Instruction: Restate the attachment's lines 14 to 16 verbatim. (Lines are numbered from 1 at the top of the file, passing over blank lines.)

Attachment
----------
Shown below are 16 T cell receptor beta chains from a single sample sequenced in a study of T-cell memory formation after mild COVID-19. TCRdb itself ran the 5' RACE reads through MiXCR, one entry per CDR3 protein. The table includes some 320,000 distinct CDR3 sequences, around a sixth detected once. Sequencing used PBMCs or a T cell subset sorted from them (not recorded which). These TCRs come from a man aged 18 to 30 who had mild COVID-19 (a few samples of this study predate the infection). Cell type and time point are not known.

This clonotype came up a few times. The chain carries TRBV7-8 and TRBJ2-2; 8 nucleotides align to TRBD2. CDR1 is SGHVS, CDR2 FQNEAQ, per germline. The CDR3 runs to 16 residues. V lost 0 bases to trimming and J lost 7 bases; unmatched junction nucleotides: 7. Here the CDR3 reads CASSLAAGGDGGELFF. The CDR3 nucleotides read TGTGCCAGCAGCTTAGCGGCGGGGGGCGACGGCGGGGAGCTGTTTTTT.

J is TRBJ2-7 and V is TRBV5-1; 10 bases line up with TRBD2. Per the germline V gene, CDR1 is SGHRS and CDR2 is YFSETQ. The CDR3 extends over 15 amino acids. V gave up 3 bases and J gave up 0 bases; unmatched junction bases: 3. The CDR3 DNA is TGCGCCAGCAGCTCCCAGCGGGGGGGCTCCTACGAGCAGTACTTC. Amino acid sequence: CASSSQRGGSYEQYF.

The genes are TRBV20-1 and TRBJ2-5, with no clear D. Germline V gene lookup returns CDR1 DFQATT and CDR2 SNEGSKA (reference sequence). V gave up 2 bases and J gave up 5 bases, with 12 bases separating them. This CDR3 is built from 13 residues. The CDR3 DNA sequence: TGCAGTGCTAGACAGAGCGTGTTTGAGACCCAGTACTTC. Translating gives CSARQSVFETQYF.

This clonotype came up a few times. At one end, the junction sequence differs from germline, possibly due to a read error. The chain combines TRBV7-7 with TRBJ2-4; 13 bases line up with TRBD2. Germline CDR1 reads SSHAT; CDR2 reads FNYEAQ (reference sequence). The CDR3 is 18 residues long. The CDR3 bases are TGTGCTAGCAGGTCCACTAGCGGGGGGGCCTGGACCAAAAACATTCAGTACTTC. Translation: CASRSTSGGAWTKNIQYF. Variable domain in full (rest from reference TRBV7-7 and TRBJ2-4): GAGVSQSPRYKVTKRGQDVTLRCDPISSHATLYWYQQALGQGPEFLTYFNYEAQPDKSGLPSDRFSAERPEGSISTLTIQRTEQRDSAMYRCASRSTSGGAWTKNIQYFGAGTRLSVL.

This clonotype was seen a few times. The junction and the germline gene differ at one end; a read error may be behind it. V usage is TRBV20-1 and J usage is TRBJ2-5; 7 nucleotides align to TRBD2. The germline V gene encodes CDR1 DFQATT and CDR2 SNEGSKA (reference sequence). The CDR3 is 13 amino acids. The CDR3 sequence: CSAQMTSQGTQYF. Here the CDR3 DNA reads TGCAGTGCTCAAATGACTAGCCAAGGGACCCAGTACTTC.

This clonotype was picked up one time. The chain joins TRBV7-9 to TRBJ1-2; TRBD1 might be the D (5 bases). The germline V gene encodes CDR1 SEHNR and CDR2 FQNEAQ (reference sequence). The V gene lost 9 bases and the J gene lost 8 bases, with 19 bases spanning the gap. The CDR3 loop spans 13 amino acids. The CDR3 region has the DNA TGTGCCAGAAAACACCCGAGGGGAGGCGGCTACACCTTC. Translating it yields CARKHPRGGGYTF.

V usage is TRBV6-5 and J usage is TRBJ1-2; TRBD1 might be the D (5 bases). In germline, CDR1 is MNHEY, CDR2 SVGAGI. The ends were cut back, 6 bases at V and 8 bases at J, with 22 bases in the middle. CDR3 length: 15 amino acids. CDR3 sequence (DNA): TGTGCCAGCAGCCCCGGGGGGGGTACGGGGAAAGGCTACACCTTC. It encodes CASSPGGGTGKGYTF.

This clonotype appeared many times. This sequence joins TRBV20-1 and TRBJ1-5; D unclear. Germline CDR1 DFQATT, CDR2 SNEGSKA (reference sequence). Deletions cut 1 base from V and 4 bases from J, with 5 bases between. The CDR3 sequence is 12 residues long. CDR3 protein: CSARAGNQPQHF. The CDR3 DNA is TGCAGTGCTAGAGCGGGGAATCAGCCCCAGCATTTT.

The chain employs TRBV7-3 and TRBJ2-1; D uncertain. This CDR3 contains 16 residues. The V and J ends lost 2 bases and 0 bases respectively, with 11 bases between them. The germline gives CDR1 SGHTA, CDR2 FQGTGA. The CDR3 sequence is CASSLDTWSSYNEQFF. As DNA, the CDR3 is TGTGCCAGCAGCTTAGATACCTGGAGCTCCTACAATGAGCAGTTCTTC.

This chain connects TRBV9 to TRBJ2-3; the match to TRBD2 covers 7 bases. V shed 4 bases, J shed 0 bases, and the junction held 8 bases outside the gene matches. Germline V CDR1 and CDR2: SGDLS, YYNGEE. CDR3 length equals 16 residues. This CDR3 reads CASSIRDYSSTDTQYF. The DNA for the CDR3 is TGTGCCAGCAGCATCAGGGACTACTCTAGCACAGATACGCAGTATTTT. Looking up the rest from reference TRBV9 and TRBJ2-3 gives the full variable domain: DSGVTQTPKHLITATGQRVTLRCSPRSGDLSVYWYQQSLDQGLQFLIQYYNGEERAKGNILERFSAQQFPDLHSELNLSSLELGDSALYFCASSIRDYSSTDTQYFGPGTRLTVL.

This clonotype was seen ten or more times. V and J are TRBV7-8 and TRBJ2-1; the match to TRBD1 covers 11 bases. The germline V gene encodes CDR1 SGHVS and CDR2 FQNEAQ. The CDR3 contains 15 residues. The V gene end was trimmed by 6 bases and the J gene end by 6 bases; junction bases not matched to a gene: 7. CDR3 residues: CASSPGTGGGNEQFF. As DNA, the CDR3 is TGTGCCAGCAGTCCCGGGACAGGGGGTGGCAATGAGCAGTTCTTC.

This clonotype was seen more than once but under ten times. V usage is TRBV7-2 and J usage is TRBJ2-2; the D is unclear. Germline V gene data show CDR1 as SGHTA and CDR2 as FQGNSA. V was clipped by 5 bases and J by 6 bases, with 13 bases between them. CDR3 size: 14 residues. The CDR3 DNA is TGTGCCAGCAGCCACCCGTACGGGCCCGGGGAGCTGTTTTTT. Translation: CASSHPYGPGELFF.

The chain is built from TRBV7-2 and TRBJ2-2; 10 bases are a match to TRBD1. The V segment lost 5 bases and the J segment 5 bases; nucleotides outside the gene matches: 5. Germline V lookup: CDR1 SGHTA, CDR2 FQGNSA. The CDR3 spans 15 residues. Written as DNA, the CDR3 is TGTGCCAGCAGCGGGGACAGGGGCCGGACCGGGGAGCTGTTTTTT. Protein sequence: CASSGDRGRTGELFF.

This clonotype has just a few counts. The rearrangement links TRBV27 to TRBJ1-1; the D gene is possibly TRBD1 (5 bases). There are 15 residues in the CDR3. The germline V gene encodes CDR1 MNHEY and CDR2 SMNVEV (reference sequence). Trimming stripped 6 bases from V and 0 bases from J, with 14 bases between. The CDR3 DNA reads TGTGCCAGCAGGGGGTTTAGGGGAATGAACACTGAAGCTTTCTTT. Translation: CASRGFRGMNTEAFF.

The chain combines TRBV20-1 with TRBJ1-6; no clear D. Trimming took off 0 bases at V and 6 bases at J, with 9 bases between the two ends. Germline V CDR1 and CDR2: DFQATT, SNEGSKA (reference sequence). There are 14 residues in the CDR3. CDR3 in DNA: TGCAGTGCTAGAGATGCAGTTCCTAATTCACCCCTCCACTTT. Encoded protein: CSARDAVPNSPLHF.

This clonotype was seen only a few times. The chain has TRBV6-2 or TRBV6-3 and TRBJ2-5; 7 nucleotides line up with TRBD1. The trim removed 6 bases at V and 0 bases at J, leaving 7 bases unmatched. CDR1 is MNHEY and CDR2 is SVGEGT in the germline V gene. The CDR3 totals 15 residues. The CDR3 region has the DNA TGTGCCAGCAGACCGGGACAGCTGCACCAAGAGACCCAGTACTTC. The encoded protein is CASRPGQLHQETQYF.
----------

The chain is built from TRBV7-2 and TRBJ2-2; 10 bases are a match to TRBD1. The V segment lost 5 bases and the J segment 5 bases; nucleotides outside the gene matches: 5. Germline V lookup: CDR1 SGHTA, CDR2 FQGNSA. The CDR3 spans 15 residues. Written as DNA, the CDR3 is TGTGCCAGCAGCGGGGACAGGGGCCGGACCGGGGAGCTGTTTTTT. Protein sequence: CASSGDRGRTGELFF.

This clonotype has just a few counts. The rearrangement links TRBV27 to TRBJ1-1; the D gene is possibly TRBD1 (5 bases). There are 15 residues in the CDR3. The germline V gene encodes CDR1 MNHEY and CDR2 SMNVEV (reference sequence). Trimming stripped 6 bases from V and 0 bases from J, with 14 bases between. The CDR3 DNA reads TGTGCCAGCAGGGGGTTTAGGGGAATGAACACTGAAGCTTTCTTT. Translation: CASRGFRGMNTEAFF.

The chain combines TRBV20-1 with TRBJ1-6; no clear D. Trimming took off 0 bases at V and 6 bases at J, with 9 bases between the two ends. Germline V CDR1 and CDR2: DFQATT, SNEGSKA (reference sequence). There are 14 residues in the CDR3. CDR3 in DNA: TGCAGTGCTAGAGATGCAGTTCCTAATTCACCCCTCCACTTT. Encoded protein: CSARDAVPNSPLHF.